We can travel the world perpetually, but can’t afford to visit home.
I entered into a new travel strategy this past year. My family moves to where my wife finds work, the kid goes to school to learn language, culture, and for making friends, and I travel around on the hunt for material to write about. In theory, this strategy works well. The wrench in the plan is that we still can’t make enough money to visit our families each year if we are based outside of North America. So we work, scrimp, and save all year to afford a vacation to the USA.
I like to visit my family every year to year and a half. Ideally, I will do so when switching hemispheres. If I am in Asia and want to go to Central America, I will stop into Rochester, NY and see my family en route; if I am in South America and want to go to the Middle East, I will likewise run through NY. For a decade this plan worked out just fine. A year to 18 months in any continent on end is about all that I am willing to take before the urge for a big move hits.
But when this traveling operation became a “we” instead of a “me,” things got complicated. Now, this isn’t a simple run to Rochester, it’s a dirge through Maine, where my wife is from, and Rochester. With my wife and kid, this additional detour is six more plane tickets. That’s a kicker.
The weight just came down on me today when I passed my debit card over to my wife and she bought plane tickets for herself and the kid. 2,000 dollars. One way. She will stop in to see her brother in Seattle then go to her family’s home in Maine.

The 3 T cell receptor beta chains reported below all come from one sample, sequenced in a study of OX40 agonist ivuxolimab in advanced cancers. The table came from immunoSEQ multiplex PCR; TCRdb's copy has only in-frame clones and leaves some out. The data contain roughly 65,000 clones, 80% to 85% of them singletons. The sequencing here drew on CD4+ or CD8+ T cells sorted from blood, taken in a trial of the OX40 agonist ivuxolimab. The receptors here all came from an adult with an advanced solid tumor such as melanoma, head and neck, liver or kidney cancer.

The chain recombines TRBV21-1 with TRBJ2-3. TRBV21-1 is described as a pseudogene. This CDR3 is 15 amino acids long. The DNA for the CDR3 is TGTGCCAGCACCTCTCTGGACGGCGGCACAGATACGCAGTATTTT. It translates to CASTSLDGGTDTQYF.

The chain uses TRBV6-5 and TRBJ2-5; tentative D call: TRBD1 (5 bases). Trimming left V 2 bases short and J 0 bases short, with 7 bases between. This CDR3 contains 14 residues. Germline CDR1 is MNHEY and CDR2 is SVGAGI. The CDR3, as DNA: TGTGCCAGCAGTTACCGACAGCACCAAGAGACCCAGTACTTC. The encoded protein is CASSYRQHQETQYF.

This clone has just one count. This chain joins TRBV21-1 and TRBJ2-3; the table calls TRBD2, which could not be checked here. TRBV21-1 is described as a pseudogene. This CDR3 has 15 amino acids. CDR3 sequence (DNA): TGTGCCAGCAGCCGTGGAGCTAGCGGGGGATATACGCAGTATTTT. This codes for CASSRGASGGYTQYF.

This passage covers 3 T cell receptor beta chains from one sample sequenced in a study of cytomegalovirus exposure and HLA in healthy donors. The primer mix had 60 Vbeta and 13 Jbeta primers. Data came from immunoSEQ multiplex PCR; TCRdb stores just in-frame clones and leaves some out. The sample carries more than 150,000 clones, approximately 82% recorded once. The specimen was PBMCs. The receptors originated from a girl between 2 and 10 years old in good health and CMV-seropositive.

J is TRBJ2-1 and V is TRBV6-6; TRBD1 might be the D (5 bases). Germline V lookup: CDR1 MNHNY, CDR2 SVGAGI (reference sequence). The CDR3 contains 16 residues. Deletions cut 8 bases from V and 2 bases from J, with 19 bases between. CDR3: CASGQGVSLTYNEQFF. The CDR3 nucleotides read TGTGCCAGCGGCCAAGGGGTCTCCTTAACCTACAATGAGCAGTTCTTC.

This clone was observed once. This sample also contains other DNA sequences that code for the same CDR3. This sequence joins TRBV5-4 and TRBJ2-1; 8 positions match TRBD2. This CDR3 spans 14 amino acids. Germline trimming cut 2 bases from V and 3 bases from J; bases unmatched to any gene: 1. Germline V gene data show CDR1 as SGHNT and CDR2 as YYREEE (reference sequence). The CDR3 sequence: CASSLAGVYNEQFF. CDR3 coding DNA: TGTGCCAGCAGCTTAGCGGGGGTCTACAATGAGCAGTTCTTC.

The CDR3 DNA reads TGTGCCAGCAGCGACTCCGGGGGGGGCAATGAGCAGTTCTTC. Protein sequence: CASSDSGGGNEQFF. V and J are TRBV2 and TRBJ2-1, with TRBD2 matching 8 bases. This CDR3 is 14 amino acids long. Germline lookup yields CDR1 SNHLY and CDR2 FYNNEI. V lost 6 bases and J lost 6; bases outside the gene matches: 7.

Early summer is probably the most expensive time to fly, and there just wasn’t enough money in the pot for me to join them while it is still up in the air as to where we will set up our next base of operations. We cannot afford to go to the USA just to turn around and come back to Asia a couple of months later. To do so, and visit both families, would cost nearly $6,000 in flights alone.
That’s a good chunk of what I make in an entire year.
In point, whatever my wife and I were able to save by both working this year is being taken out by the visit home. Which begs me to ask: If you can’t afford to visit your family are you really living well?
But then I have to follow this question up with: Who do I know who could afford paying $6,000 per year in airfare?
My brother in law makes $70,000 per year, but there is no way that he could drop six grand yearly on flights.
Our predicament is financially preposterous.
The kid is making good headway on learning to speak Chinese now, so leaving Asia for the more flight friendly climes of Latin America right now is not an option — as far as I’m concerned.
Flights. That’s the biggest challenge to family travel. Everything else is manageable. Apartments are cheap and food sells for the price of dirt everywhere. Ground transport is often affordable. If it isn’t, then I just ride my bike. But it is the cost to fly home from Asia and see our families which makes family travel expensive. It may not sound like much to have to buy one additional plane ticket, but it adds up in a huge way.
A huge way = $2000.
This obstacle means that I need other ways to make bigger money here in China. Financial pressure forces creativity everywhere in the world, just look at all the things people sell in the streets, regardless of culture. I’ve been happily able to subvert this pressure for too long. Now it’s time to make things a little more interesting.